Sing Street was such a phenomenal movie. I think went out of town over the summer and decided to buy it on iTunes and watched it while I was on my trip and thought, “Man. We had this movie at our festival! That’s awesome!” I think it was probably my third favorite movie of the year last year just because it was so great. And John Carney, that guy directing Once and Begin Again. I mean, he’s great. I love him.
What do you think helps to set apart the Phoenix Film Festival from some of the larger ones such as Sundance and South by Southwest?
Those festivals are beasts. They’re national, big festivals. The Phoenix Film Festival is a really good-sized, regional festival. What kind of sets us apart from them and some of the other festivals of our size is that our ability to just create a great environment is good. Our festival takes place all in one location because a lot of times you go to some of the larger, and even some of the smaller, events and you often have to travel venue to venue. There might be one venue here, and then the next is five miles away at a totally different theater. I think that kind of hurts the vibe of the festival. With our festival, you’re seeing the same faces all week long. As a moviegoer, you might be standing in line with a filmmaker whose movie you just saw because you guys are going to see the same movie in the next slot. Our festival is super inclusive, and we just try to make it really accessible.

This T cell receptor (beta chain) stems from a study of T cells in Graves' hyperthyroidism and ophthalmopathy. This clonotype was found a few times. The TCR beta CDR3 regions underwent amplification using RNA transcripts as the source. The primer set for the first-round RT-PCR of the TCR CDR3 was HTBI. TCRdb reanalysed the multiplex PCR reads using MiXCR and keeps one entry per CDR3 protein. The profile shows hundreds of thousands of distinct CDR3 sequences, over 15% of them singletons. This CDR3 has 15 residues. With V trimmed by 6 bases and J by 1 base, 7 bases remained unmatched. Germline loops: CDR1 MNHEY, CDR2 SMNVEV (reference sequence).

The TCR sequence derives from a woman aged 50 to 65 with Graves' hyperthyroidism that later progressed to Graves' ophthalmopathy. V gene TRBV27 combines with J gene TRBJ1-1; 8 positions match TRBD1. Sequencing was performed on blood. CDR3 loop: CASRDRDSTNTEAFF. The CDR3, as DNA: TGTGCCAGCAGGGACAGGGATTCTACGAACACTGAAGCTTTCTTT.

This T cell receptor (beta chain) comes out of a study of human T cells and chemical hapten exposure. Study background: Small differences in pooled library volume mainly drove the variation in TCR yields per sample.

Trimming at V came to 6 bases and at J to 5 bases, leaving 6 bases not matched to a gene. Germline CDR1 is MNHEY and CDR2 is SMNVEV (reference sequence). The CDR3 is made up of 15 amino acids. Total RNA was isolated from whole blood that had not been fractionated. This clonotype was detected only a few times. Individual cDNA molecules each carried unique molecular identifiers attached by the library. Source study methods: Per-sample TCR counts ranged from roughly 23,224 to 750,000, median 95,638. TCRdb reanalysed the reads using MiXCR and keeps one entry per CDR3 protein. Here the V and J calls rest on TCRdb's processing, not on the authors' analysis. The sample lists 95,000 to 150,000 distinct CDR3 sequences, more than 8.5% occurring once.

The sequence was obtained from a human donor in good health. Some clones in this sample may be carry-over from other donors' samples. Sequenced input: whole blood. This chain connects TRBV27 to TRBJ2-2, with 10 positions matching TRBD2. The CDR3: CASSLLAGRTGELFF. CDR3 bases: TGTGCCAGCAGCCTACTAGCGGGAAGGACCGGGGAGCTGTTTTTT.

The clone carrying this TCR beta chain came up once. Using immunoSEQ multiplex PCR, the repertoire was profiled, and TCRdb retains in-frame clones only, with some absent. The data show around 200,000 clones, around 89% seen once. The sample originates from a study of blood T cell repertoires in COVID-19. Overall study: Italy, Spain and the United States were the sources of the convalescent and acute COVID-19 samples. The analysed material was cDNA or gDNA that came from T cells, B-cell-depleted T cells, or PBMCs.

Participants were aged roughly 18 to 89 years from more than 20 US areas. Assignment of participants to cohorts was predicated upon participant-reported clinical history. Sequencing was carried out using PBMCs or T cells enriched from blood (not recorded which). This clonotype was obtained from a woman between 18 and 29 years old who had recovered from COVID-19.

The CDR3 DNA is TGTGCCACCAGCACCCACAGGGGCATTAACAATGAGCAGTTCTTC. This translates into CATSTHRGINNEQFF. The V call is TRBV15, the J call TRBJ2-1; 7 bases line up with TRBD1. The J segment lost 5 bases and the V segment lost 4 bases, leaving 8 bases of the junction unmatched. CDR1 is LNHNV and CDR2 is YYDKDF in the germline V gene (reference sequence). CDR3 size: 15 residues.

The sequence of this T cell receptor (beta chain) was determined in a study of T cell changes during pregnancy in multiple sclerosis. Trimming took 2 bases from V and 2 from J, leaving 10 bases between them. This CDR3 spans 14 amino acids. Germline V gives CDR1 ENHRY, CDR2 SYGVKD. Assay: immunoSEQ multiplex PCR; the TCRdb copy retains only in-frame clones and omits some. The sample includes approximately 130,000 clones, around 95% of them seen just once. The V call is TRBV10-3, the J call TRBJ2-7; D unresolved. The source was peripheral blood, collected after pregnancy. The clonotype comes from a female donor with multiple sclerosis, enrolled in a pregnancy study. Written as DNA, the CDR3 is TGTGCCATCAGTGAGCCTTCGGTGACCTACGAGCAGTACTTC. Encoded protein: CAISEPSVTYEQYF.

For people interested in learning more about the festival, what’s the best resource available to them? Where can they buy tickets?
You can go to PhoenixFilmFestival.com and if you click on the festival tab, you can check out the schedule, buy tickets, and read about the movies. Also, on the ticket page, we have the hours of our ticketing center. All of those details are available online along with tons of other information on the website.
Chris Hemsworth and Tessa Thompson save the world in a new ‘Men in Black: International’ trailer
Sony Pictures has released a new trailer for Men in Black: International, the newest installment in the long-dormant franchise that originally starred Will Smith and Tommy Lee Jones, which now finds Chris Hemsworth and Tessa Thompson in the lead roles.